When running a Unix Report Server, if you issue the command: ps -ef | grep iq, you will notice that you have processes for something called windu. This document explains what those processes are and what they do.
You will notice that after the iqverify has completed, there are some new processes running (i.e. windu_clientd42 and windu_registryd42):
What are the processes windu_clientd42 and windu_registryd42 used for?These are Wind U daemons. You will see these after iqverify runs. This is because iqverify calls the iqserver executable. These daemons provide some of the things that are built into NT and accessed differently on UNIX like registry entries, fonts, display, and printer information.
$ ps -fu iass | sort
UID PID PPID C STIME TTY TIME COMMAND
iass 24571 6399 0 15:23:56 ttyr2 0:00 -ksh
iass 24644 1 0 15:25:35 ttyp6 0:00 iqjobsrv
iass 24650 1 12 15:25:37 ttyp6 0:00 iqmonitr
iass 24653 1 0 15:25:37 ttyp6 0:00 iqwpsrv
iass 25470 1 0 15:35:41 ttyq4 0:00 windu_clientd42 -display
iass 25472 1 0 15:35:43 ? 0:00 windu_registryd42 -vers 2
-prog 805503080 -d /opt/reportwrit
iass 24655 24587 5 15:25:50 ttyp6 0:00 ps -fu iass
The Wind/U registry daemon manages communication between applications and the registration database. It has the following names and syntax: In the Microsoft Windows environment, the registration database used by applications is built into the operating system. UNIX operating systems, however, do not provide this feature. Therefore, Wind/U provides windu_registryd42 to manage communication between applications and the registration database. The windu_registryd42 registry daemon manages communication between applications and the registration database windu_reg.dat. Registry APIs in your application access the registration database via this daemon.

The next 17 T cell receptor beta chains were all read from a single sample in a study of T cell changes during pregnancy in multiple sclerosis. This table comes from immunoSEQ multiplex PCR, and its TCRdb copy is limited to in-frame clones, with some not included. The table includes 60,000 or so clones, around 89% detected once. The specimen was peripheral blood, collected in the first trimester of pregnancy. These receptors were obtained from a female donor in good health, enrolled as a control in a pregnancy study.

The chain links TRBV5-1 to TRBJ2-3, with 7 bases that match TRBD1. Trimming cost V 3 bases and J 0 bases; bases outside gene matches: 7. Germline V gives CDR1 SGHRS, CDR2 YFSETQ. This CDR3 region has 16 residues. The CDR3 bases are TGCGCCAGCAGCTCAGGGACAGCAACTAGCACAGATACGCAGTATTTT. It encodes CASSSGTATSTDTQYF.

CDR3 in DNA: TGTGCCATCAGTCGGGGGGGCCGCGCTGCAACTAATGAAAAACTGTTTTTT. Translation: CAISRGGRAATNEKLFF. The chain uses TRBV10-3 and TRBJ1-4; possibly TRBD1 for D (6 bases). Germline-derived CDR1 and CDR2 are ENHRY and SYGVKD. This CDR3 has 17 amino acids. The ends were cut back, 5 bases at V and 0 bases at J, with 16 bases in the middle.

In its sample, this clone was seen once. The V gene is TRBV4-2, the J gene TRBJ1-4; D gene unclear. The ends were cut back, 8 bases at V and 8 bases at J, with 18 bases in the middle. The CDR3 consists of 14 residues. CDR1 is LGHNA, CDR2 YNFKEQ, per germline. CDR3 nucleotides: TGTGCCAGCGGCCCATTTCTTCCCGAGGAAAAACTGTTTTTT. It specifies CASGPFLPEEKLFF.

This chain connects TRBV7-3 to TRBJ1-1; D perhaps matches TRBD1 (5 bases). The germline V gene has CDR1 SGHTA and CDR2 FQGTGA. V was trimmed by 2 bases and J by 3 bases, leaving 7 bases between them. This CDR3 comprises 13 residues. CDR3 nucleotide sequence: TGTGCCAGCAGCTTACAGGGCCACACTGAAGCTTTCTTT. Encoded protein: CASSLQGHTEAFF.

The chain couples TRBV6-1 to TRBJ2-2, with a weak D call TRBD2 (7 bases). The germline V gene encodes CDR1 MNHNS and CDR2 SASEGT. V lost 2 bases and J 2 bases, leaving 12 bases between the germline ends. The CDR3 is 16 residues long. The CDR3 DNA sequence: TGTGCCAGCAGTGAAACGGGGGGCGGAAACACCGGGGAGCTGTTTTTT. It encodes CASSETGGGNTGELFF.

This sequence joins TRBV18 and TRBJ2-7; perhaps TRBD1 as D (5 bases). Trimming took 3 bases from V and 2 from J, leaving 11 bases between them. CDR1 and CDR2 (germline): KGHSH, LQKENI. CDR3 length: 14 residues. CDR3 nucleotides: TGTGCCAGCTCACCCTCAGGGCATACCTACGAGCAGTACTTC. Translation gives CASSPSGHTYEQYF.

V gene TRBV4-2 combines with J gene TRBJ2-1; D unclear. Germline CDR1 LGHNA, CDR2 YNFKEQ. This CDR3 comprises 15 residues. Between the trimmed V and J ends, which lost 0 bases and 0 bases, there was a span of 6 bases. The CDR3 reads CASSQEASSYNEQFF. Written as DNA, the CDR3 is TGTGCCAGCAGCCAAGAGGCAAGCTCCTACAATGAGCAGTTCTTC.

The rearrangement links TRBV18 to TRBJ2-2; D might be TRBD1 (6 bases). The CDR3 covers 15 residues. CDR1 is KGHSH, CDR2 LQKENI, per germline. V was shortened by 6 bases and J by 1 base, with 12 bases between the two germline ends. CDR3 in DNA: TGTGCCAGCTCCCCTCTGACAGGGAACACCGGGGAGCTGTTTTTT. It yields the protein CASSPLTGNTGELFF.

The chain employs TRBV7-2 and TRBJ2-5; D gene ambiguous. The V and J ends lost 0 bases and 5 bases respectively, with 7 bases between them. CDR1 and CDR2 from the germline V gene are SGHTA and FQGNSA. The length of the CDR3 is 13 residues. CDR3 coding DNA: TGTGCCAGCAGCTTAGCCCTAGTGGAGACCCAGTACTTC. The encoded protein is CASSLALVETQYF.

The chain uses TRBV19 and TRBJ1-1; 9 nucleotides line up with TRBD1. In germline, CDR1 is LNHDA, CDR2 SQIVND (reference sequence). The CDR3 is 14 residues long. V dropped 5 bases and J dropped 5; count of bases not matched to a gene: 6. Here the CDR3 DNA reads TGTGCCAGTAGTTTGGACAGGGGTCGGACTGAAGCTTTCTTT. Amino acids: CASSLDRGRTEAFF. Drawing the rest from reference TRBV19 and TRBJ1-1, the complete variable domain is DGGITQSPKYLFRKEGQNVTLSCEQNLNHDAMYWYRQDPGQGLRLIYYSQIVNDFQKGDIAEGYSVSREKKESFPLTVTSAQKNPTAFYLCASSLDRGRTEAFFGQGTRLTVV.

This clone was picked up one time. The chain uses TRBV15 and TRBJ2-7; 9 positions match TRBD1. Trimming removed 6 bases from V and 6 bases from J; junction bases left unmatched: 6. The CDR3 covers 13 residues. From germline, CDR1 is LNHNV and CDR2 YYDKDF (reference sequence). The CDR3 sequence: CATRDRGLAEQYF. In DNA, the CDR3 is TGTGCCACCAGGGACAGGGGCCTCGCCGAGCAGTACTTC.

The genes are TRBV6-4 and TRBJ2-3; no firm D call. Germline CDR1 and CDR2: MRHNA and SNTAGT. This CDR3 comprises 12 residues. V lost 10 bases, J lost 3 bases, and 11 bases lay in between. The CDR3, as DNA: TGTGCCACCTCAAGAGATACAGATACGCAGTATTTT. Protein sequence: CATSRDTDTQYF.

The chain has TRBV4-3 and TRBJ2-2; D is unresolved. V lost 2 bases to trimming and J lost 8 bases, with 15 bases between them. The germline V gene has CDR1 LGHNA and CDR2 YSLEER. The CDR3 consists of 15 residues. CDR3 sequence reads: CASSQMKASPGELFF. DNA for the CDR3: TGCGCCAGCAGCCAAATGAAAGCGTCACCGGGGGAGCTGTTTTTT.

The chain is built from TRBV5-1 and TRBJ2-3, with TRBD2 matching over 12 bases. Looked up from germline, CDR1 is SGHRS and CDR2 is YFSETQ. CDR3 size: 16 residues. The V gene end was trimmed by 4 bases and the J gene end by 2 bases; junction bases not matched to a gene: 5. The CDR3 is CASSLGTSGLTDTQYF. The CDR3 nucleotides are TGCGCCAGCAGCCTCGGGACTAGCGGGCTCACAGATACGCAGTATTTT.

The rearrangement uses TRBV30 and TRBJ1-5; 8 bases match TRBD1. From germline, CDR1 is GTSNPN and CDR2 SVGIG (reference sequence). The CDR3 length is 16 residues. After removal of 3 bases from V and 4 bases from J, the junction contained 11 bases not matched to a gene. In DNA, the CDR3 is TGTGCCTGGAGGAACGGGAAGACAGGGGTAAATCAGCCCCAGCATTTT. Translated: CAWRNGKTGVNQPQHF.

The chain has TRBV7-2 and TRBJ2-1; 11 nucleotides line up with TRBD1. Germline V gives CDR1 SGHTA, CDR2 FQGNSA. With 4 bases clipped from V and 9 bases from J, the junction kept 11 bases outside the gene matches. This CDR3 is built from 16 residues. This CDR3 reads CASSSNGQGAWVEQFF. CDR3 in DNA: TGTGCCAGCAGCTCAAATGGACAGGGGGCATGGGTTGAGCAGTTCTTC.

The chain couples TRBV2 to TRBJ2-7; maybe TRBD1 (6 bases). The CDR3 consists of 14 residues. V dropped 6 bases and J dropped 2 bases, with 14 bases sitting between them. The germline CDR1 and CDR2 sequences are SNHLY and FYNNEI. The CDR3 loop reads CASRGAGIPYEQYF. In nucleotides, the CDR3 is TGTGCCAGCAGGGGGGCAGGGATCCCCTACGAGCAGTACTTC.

The Wind/U client daemon manages shared color X resources for all Wind/U applications on a single X server. It has the following name:windu_clientd44 Wind/U automatically starts windu_clientd44 when a Wind/U application starts, if it is not already running. It has the same DISPLAY setting as the application. In Windows, certain static colors always stay on certain index positions by default. For example, black is always index 0 and white is index 255 on a 256-color display. Certain Windows ROPs depend on these fixed index locations. In X Windows, however, you cannot make the same index position assumptions. The windu_clientd44 daemon attempts to reserve index positions for certain colors so that these ROPs work correctly across platforms. It also enables those color cells to be shared by all Wind/U applications on adisplay, reducing color resource consumption. This daemon is intended for use with non-palette mode (the default mode). In palette mode (used when a private colormap is needed), Wind/U uses windu_clientd44 if it can be started to reduce technicolor (moving the focus out of your application causes the colors in your application to go wrong). Wind/U applications still run fine without the daemon, but you may notice some color flickering, especially if you are running several Wind/U applications, because Wind/U runs in palette mode if without the daemon. The windu_clientd44 daemon is only used for 8-bit pseudo-color displays. It is not needed and will not start for 24-bit displays. If you see more than one daemon running on a system, they are running on different displays. When the daemon starts, it attempts to reserve 16 system colors; if it is unable to do so, it exits. Each display requires one windu_clientd44 daemon, which reserves the 16 colors for all Wind/U applications on that display. When you distribute your application to your customers, you must distribute windu_clientd44 along with your application to ensure proper color resource management.